Now, picture three thousands of these entries, and you’ll have the needed background.

As a profiling thought experiment, we could already define plausible hot spots; first of all, since GMarkup is an event-driven parser, we will spend most of our time inside the callbacks defined for when the start of an element is found, for the end of the element and for the text node inside the element itself; we will also have hot spots when we have to deal with attributes and with data parsing – like the conversion from the ISO8601 timestamps to something usable under Un*x.

Some numbers…

After some thought profiling, here’s some real data.

Function %
main 92.56
egg_bookmark_file_load_from_file 91.14
egg_bookmark_file_load_from_data 90.16
start_element_raw 37.81
is_element_full 34.24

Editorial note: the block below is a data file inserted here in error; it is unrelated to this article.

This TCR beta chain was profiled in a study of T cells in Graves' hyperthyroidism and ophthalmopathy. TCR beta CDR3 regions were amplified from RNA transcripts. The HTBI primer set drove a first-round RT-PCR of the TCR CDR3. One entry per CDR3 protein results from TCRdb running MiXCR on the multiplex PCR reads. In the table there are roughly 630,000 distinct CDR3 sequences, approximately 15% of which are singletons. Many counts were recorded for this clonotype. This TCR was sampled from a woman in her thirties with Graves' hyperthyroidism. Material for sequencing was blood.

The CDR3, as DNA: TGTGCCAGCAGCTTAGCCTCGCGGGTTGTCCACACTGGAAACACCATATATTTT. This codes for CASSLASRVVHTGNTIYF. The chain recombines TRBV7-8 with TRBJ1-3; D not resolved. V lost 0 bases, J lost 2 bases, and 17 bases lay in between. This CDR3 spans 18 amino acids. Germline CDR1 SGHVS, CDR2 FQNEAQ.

end_element_raw 22.94
timestamp_from_iso8601 9.58
egg_bookmark_file_add_item 9.23
text_raw_cb 1.36
egg_bookmark_file_free 1.01
egg_bookmark_item_free 0.94

These numbers come from a sysprof session during a thousand runs of the testbookmarkfile program (included in CVS) on a custom file containing ~3300 bookmark entries.

… Many words…

The testbookmarkfile program is really simple: it loads an XBEL file and prints the number of bookmarks that has been successfully parsed, before quitting. So, having the most of the time spent inside the egg_bookmark_file_load_* functions is really pretty much understandable. As I said in the first profile run, the file is loaded into memory using a buffered load, 4096 bytes at a time; the I/O, on a pretty decent machine, takes just .98% of the total time – which means that it’s basically drowned inside the system’s I/O latency.